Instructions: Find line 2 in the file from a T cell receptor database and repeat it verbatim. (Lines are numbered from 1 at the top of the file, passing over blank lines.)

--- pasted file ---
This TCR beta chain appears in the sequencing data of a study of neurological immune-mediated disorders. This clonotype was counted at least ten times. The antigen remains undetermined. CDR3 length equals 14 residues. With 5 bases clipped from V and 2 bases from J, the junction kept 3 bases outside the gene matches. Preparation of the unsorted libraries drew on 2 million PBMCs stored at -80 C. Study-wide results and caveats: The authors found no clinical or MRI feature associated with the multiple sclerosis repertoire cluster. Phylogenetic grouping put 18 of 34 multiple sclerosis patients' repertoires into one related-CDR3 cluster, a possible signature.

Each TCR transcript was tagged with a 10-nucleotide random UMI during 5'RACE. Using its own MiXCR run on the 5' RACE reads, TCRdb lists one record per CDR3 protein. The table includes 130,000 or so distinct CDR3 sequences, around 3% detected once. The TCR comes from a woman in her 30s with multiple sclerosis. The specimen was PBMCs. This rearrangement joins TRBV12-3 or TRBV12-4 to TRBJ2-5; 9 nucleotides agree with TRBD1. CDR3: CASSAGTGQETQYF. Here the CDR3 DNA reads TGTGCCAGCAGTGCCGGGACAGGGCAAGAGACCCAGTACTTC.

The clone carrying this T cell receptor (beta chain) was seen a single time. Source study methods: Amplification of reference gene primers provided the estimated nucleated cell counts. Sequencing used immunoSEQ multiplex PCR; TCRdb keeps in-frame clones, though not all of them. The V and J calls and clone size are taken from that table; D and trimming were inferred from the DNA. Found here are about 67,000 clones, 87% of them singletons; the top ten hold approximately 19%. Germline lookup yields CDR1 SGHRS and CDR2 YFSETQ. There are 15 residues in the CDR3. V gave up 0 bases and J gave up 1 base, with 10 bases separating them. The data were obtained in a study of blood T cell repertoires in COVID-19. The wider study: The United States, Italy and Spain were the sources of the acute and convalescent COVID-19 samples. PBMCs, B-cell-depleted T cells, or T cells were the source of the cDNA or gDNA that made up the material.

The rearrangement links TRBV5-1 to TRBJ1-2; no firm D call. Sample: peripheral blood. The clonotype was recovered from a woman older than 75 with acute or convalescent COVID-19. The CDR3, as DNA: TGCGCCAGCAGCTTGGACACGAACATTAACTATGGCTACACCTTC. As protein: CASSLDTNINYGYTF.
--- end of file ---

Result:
Each TCR transcript was tagged with a 10-nucleotide random UMI during 5'RACE. Using its own MiXCR run on the 5' RACE reads, TCRdb lists one record per CDR3 protein. The table includes 130,000 or so distinct CDR3 sequences, around 3% detected once. The TCR comes from a woman in her 30s with multiple sclerosis. The specimen was PBMCs. This rearrangement joins TRBV12-3 or TRBV12-4 to TRBJ2-5; 9 nucleotides agree with TRBD1. CDR3: CASSAGTGQETQYF. Here the CDR3 DNA reads TGTGCCAGCAGTGCCGGGACAGGGCAAGAGACCCAGTACTTC.